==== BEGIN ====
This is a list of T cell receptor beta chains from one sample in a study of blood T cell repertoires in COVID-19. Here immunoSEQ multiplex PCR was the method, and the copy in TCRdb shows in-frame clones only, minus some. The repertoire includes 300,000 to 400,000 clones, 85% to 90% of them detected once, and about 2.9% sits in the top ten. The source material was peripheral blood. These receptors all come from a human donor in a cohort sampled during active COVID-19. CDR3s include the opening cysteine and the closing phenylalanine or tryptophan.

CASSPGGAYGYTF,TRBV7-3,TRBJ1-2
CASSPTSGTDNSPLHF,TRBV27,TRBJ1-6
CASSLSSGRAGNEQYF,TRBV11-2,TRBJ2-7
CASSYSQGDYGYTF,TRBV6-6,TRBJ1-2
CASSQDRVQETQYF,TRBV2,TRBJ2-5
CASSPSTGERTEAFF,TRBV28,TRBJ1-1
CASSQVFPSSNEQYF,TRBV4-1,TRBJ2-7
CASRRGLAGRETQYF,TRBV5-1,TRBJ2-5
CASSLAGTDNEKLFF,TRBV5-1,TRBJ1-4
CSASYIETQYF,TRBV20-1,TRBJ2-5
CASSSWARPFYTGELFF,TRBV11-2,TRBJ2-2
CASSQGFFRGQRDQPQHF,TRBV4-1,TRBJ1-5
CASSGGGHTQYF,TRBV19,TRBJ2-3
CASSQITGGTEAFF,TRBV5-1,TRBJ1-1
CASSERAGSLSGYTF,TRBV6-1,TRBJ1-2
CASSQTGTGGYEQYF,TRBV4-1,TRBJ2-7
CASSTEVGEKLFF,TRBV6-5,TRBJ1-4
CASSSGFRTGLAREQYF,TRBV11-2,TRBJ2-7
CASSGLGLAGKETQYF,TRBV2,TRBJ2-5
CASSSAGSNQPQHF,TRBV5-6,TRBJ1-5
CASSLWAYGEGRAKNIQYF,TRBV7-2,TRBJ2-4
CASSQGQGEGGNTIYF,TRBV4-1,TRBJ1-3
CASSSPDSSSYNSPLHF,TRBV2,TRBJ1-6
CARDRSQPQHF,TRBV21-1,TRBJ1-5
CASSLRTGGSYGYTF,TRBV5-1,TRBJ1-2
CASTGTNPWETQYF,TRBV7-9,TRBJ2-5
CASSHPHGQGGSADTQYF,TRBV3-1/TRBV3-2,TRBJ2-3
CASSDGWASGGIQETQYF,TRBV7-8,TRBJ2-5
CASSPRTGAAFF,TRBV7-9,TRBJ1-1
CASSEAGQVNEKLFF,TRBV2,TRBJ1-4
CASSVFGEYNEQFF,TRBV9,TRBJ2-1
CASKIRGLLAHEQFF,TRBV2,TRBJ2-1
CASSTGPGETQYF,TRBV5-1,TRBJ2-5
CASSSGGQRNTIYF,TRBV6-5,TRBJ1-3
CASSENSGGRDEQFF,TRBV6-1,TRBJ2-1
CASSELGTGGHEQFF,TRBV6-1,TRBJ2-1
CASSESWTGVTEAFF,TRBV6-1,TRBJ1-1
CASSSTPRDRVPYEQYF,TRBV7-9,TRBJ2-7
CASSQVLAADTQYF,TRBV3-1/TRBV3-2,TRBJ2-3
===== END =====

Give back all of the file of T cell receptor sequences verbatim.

This is a list of T cell receptor beta chains from one sample in a study of blood T cell repertoires in COVID-19. Here immunoSEQ multiplex PCR was the method, and the copy in TCRdb shows in-frame clones only, minus some. The repertoire includes 300,000 to 400,000 clones, 85% to 90% of them detected once, and about 2.9% sits in the top ten. The source material was peripheral blood. These receptors all come from a human donor in a cohort sampled during active COVID-19. CDR3s include the opening cysteine and the closing phenylalanine or tryptophan.

CASSPGGAYGYTF,TRBV7-3,TRBJ1-2
CASSPTSGTDNSPLHF,TRBV27,TRBJ1-6
CASSLSSGRAGNEQYF,TRBV11-2,TRBJ2-7
CASSYSQGDYGYTF,TRBV6-6,TRBJ1-2
CASSQDRVQETQYF,TRBV2,TRBJ2-5
CASSPSTGERTEAFF,TRBV28,TRBJ1-1
CASSQVFPSSNEQYF,TRBV4-1,TRBJ2-7
CASRRGLAGRETQYF,TRBV5-1,TRBJ2-5
CASSLAGTDNEKLFF,TRBV5-1,TRBJ1-4
CSASYIETQYF,TRBV20-1,TRBJ2-5
CASSSWARPFYTGELFF,TRBV11-2,TRBJ2-2
CASSQGFFRGQRDQPQHF,TRBV4-1,TRBJ1-5
CASSGGGHTQYF,TRBV19,TRBJ2-3
CASSQITGGTEAFF,TRBV5-1,TRBJ1-1
CASSERAGSLSGYTF,TRBV6-1,TRBJ1-2
CASSQTGTGGYEQYF,TRBV4-1,TRBJ2-7
CASSTEVGEKLFF,TRBV6-5,TRBJ1-4
CASSSGFRTGLAREQYF,TRBV11-2,TRBJ2-7
CASSGLGLAGKETQYF,TRBV2,TRBJ2-5
CASSSAGSNQPQHF,TRBV5-6,TRBJ1-5
CASSLWAYGEGRAKNIQYF,TRBV7-2,TRBJ2-4
CASSQGQGEGGNTIYF,TRBV4-1,TRBJ1-3
CASSSPDSSSYNSPLHF,TRBV2,TRBJ1-6
CARDRSQPQHF,TRBV21-1,TRBJ1-5
CASSLRTGGSYGYTF,TRBV5-1,TRBJ1-2
CASTGTNPWETQYF,TRBV7-9,TRBJ2-5
CASSHPHGQGGSADTQYF,TRBV3-1/TRBV3-2,TRBJ2-3
CASSDGWASGGIQETQYF,TRBV7-8,TRBJ2-5
CASSPRTGAAFF,TRBV7-9,TRBJ1-1
CASSEAGQVNEKLFF,TRBV2,TRBJ1-4
CASSVFGEYNEQFF,TRBV9,TRBJ2-1
CASKIRGLLAHEQFF,TRBV2,TRBJ2-1
CASSTGPGETQYF,TRBV5-1,TRBJ2-5
CASSSGGQRNTIYF,TRBV6-5,TRBJ1-3
CASSENSGGRDEQFF,TRBV6-1,TRBJ2-1
CASSELGTGGHEQFF,TRBV6-1,TRBJ2-1
CASSESWTGVTEAFF,TRBV6-1,TRBJ1-1
CASSSTPRDRVPYEQYF,TRBV7-9,TRBJ2-7
CASSQVLAADTQYF,TRBV3-1/TRBV3-2,TRBJ2-3